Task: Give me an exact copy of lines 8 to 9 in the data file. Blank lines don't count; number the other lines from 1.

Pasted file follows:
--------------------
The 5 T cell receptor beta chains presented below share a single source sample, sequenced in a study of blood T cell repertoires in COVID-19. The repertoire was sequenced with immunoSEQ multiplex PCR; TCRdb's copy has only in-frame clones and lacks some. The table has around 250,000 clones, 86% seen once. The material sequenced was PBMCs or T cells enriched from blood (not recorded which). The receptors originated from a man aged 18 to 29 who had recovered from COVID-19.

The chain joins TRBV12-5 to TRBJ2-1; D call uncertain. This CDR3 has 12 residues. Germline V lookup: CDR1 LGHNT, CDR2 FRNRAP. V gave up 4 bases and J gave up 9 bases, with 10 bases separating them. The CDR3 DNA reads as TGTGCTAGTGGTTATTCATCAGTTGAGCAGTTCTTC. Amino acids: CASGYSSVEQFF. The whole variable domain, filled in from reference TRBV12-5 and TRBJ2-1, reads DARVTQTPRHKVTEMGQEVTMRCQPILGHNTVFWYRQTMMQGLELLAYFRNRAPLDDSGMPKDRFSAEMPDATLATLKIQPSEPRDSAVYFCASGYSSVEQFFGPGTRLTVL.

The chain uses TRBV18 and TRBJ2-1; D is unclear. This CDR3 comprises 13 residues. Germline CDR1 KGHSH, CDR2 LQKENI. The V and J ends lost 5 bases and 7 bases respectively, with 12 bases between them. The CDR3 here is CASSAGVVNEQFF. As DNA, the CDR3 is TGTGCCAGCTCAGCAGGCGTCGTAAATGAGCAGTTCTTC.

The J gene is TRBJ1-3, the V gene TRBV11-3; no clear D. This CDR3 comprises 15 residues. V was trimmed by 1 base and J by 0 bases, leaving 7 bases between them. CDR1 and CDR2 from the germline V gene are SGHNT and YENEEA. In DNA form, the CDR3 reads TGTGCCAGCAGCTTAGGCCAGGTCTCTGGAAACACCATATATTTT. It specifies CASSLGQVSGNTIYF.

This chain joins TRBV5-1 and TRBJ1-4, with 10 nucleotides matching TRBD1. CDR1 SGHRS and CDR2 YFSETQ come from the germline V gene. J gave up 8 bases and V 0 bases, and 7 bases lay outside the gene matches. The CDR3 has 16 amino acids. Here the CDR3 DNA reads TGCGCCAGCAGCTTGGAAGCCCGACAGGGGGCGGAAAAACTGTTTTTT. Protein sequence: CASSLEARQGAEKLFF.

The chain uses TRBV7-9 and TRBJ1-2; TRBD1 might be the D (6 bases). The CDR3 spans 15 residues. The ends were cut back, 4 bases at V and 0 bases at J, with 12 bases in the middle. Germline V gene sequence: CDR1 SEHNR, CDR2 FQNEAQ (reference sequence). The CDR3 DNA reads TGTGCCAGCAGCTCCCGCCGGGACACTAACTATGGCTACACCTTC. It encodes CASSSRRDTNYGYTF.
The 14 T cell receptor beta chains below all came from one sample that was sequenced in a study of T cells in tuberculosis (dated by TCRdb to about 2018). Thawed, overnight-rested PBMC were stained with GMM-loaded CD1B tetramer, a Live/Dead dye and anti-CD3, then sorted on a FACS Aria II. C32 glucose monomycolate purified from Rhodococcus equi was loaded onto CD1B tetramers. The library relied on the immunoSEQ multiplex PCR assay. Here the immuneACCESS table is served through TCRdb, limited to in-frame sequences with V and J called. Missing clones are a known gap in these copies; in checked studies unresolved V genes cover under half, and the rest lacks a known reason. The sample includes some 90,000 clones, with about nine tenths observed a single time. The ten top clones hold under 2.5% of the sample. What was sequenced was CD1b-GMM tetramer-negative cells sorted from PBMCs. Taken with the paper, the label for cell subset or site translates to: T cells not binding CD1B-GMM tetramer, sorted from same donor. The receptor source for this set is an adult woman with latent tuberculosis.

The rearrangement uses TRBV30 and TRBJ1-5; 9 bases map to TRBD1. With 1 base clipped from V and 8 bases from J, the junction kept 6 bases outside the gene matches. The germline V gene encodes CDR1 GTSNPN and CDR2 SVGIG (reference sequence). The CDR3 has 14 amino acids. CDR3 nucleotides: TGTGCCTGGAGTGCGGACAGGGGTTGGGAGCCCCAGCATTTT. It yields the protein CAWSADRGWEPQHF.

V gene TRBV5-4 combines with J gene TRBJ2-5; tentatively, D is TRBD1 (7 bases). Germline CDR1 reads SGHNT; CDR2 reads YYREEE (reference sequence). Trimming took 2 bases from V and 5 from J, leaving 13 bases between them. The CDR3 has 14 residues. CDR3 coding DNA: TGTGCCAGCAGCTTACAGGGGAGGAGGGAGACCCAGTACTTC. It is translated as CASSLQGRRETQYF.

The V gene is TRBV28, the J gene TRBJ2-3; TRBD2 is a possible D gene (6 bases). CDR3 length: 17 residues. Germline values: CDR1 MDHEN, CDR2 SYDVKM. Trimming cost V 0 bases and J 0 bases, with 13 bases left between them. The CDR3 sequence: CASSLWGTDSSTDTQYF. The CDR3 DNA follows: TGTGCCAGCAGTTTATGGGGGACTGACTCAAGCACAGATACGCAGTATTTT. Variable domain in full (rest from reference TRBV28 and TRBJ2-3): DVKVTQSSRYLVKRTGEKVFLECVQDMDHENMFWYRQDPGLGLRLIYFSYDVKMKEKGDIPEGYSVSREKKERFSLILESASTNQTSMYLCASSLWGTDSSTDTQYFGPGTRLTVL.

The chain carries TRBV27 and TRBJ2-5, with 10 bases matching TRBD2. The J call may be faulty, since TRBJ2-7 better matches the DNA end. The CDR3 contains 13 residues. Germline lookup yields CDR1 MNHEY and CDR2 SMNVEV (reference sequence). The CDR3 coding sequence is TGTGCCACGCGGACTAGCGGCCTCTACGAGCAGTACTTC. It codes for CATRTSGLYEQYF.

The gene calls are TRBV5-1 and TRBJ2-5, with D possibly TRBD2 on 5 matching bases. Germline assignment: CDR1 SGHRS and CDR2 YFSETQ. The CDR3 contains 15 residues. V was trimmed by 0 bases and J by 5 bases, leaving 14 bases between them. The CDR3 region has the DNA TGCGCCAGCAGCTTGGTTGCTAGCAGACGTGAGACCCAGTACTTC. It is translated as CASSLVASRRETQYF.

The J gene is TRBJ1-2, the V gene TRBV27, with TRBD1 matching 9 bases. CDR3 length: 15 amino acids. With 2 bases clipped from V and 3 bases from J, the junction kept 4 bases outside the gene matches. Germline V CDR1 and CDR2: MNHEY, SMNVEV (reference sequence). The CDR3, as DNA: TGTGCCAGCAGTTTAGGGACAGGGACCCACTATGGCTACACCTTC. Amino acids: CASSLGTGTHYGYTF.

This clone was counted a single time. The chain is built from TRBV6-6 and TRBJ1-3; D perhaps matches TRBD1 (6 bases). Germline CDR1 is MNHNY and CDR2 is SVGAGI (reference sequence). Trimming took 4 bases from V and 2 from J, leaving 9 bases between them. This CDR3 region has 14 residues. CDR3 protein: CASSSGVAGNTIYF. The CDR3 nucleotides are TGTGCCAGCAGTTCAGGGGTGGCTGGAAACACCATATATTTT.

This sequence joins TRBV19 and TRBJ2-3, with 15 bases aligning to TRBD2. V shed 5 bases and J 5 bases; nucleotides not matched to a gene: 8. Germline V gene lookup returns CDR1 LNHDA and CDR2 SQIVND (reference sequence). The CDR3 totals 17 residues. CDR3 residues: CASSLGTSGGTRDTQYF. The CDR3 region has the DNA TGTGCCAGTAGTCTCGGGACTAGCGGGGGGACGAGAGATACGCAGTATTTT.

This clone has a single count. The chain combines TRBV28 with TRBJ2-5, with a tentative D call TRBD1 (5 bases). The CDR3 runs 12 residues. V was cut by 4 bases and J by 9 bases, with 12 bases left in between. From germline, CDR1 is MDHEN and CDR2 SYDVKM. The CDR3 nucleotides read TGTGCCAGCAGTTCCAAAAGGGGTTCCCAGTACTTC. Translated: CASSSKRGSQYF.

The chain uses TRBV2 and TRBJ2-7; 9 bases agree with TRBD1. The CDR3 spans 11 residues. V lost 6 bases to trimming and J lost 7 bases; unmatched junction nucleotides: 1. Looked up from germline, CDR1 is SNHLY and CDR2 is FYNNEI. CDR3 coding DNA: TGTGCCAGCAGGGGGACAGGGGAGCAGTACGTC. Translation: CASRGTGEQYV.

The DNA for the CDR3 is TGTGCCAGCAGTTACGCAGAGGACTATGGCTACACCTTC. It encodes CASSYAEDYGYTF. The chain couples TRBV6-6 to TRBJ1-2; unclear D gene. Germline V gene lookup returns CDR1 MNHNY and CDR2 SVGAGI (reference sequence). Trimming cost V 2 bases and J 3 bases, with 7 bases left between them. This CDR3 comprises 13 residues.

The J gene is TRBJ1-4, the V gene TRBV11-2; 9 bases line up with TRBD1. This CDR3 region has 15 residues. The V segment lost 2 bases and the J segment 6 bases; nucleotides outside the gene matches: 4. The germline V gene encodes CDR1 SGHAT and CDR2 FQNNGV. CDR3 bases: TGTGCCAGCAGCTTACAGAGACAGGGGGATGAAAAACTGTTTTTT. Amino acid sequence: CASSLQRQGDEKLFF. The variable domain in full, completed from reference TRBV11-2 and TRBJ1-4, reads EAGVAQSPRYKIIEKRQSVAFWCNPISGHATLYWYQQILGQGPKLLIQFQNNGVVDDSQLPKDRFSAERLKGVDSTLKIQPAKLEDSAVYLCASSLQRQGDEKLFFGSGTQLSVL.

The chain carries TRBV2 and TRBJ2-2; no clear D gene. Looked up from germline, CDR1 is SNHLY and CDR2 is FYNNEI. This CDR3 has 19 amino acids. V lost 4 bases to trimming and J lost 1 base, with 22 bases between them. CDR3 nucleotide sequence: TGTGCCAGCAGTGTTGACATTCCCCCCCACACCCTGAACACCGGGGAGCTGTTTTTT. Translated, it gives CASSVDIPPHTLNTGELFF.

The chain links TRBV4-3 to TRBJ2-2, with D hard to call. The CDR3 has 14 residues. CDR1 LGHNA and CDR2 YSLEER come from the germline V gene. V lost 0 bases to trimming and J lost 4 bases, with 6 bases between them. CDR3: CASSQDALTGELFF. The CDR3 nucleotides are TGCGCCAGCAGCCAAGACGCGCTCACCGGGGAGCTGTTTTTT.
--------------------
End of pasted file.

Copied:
The rearrangement uses TRBV30 and TRBJ1-5; 9 bases map to TRBD1. With 1 base clipped from V and 8 bases from J, the junction kept 6 bases outside the gene matches. The germline V gene encodes CDR1 GTSNPN and CDR2 SVGIG (reference sequence). The CDR3 has 14 amino acids. CDR3 nucleotides: TGTGCCTGGAGTGCGGACAGGGGTTGGGAGCCCCAGCATTTT. It yields the protein CAWSADRGWEPQHF.

V gene TRBV5-4 combines with J gene TRBJ2-5; tentatively, D is TRBD1 (7 bases). Germline CDR1 reads SGHNT; CDR2 reads YYREEE (reference sequence). Trimming took 2 bases from V and 5 from J, leaving 13 bases between them. The CDR3 has 14 residues. CDR3 coding DNA: TGTGCCAGCAGCTTACAGGGGAGGAGGGAGACCCAGTACTTC. It is translated as CASSLQGRRETQYF.